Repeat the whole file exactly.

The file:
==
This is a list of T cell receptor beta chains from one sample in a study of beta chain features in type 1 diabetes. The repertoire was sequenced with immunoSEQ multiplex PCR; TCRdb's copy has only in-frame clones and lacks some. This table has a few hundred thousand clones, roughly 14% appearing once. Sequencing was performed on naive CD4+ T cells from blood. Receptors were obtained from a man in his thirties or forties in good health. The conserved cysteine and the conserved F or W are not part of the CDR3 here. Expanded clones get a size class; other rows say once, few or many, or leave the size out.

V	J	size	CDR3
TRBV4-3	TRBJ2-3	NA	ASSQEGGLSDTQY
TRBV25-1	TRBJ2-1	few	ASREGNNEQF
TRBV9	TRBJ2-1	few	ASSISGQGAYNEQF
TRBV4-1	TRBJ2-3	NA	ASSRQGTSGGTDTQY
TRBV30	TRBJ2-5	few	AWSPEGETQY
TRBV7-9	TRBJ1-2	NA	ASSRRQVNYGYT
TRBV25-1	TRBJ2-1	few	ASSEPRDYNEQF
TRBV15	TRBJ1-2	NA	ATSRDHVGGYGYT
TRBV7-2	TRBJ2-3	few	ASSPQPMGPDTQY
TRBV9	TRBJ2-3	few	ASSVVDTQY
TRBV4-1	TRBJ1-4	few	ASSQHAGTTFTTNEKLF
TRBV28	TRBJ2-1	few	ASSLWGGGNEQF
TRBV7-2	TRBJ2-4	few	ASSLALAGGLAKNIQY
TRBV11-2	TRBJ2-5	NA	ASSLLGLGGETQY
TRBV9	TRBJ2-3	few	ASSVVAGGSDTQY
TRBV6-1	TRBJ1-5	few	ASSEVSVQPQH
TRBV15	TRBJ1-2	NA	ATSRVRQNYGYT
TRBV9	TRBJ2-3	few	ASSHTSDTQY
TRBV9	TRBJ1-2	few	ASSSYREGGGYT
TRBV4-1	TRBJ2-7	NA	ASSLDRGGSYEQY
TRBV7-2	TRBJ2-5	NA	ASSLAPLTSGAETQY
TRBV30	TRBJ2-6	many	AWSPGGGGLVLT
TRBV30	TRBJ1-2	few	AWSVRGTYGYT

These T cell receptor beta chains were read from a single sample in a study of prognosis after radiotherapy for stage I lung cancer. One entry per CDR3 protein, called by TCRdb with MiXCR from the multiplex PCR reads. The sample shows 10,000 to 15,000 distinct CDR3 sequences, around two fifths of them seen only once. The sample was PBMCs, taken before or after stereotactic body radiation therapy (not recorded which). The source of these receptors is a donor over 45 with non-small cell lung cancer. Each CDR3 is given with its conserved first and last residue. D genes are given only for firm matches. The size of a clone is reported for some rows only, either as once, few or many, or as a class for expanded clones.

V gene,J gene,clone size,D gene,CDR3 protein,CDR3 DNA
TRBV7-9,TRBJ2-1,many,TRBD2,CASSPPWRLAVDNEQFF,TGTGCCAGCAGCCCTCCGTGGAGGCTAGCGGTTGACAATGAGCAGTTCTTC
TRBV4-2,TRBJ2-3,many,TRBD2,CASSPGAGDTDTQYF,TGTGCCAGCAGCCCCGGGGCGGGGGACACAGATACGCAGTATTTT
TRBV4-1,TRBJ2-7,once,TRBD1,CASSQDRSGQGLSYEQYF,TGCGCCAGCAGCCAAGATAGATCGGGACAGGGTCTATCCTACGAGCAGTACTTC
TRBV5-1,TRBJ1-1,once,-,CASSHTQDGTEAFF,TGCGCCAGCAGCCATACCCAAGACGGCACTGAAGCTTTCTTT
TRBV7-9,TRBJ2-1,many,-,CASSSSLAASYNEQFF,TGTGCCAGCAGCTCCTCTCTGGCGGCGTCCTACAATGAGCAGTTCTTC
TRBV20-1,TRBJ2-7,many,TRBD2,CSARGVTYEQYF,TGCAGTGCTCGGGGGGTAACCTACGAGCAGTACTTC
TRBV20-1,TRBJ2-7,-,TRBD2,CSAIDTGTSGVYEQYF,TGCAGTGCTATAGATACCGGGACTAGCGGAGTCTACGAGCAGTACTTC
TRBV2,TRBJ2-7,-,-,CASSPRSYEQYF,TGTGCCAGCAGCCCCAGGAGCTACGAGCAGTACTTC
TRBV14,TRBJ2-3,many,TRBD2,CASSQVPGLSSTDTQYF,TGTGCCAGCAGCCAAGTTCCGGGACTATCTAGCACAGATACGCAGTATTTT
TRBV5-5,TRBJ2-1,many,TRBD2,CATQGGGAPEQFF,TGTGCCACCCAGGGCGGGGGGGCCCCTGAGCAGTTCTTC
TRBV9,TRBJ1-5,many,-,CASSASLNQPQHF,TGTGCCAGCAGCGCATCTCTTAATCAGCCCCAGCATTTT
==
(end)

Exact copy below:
This is a list of T cell receptor beta chains from one sample in a study of beta chain features in type 1 diabetes. The repertoire was sequenced with immunoSEQ multiplex PCR; TCRdb's copy has only in-frame clones and lacks some. This table has a few hundred thousand clones, roughly 14% appearing once. Sequencing was performed on naive CD4+ T cells from blood. Receptors were obtained from a man in his thirties or forties in good health. The conserved cysteine and the conserved F or W are not part of the CDR3 here. Expanded clones get a size class; other rows say once, few or many, or leave the size out.

V	J	size	CDR3
TRBV4-3	TRBJ2-3	NA	ASSQEGGLSDTQY
TRBV25-1	TRBJ2-1	few	ASREGNNEQF
TRBV9	TRBJ2-1	few	ASSISGQGAYNEQF
TRBV4-1	TRBJ2-3	NA	ASSRQGTSGGTDTQY
TRBV30	TRBJ2-5	few	AWSPEGETQY
TRBV7-9	TRBJ1-2	NA	ASSRRQVNYGYT
TRBV25-1	TRBJ2-1	few	ASSEPRDYNEQF
TRBV15	TRBJ1-2	NA	ATSRDHVGGYGYT
TRBV7-2	TRBJ2-3	few	ASSPQPMGPDTQY
TRBV9	TRBJ2-3	few	ASSVVDTQY
TRBV4-1	TRBJ1-4	few	ASSQHAGTTFTTNEKLF
TRBV28	TRBJ2-1	few	ASSLWGGGNEQF
TRBV7-2	TRBJ2-4	few	ASSLALAGGLAKNIQY
TRBV11-2	TRBJ2-5	NA	ASSLLGLGGETQY
TRBV9	TRBJ2-3	few	ASSVVAGGSDTQY
TRBV6-1	TRBJ1-5	few	ASSEVSVQPQH
TRBV15	TRBJ1-2	NA	ATSRVRQNYGYT
TRBV9	TRBJ2-3	few	ASSHTSDTQY
TRBV9	TRBJ1-2	few	ASSSYREGGGYT
TRBV4-1	TRBJ2-7	NA	ASSLDRGGSYEQY
TRBV7-2	TRBJ2-5	NA	ASSLAPLTSGAETQY
TRBV30	TRBJ2-6	many	AWSPGGGGLVLT
TRBV30	TRBJ1-2	few	AWSVRGTYGYT

These T cell receptor beta chains were read from a single sample in a study of prognosis after radiotherapy for stage I lung cancer. One entry per CDR3 protein, called by TCRdb with MiXCR from the multiplex PCR reads. The sample shows 10,000 to 15,000 distinct CDR3 sequences, around two fifths of them seen only once. The sample was PBMCs, taken before or after stereotactic body radiation therapy (not recorded which). The source of these receptors is a donor over 45 with non-small cell lung cancer. Each CDR3 is given with its conserved first and last residue. D genes are given only for firm matches. The size of a clone is reported for some rows only, either as once, few or many, or as a class for expanded clones.

V gene,J gene,clone size,D gene,CDR3 protein,CDR3 DNA
TRBV7-9,TRBJ2-1,many,TRBD2,CASSPPWRLAVDNEQFF,TGTGCCAGCAGCCCTCCGTGGAGGCTAGCGGTTGACAATGAGCAGTTCTTC
TRBV4-2,TRBJ2-3,many,TRBD2,CASSPGAGDTDTQYF,TGTGCCAGCAGCCCCGGGGCGGGGGACACAGATACGCAGTATTTT
TRBV4-1,TRBJ2-7,once,TRBD1,CASSQDRSGQGLSYEQYF,TGCGCCAGCAGCCAAGATAGATCGGGACAGGGTCTATCCTACGAGCAGTACTTC
TRBV5-1,TRBJ1-1,once,-,CASSHTQDGTEAFF,TGCGCCAGCAGCCATACCCAAGACGGCACTGAAGCTTTCTTT
TRBV7-9,TRBJ2-1,many,-,CASSSSLAASYNEQFF,TGTGCCAGCAGCTCCTCTCTGGCGGCGTCCTACAATGAGCAGTTCTTC
TRBV20-1,TRBJ2-7,many,TRBD2,CSARGVTYEQYF,TGCAGTGCTCGGGGGGTAACCTACGAGCAGTACTTC
TRBV20-1,TRBJ2-7,-,TRBD2,CSAIDTGTSGVYEQYF,TGCAGTGCTATAGATACCGGGACTAGCGGAGTCTACGAGCAGTACTTC
TRBV2,TRBJ2-7,-,-,CASSPRSYEQYF,TGTGCCAGCAGCCCCAGGAGCTACGAGCAGTACTTC
TRBV14,TRBJ2-3,many,TRBD2,CASSQVPGLSSTDTQYF,TGTGCCAGCAGCCAAGTTCCGGGACTATCTAGCACAGATACGCAGTATTTT
TRBV5-5,TRBJ2-1,many,TRBD2,CATQGGGAPEQFF,TGTGCCACCCAGGGCGGGGGGGCCCCTGAGCAGTTCTTC
TRBV9,TRBJ1-5,many,-,CASSASLNQPQHF,TGTGCCAGCAGCGCATCTCTTAATCAGCCCCAGCATTTT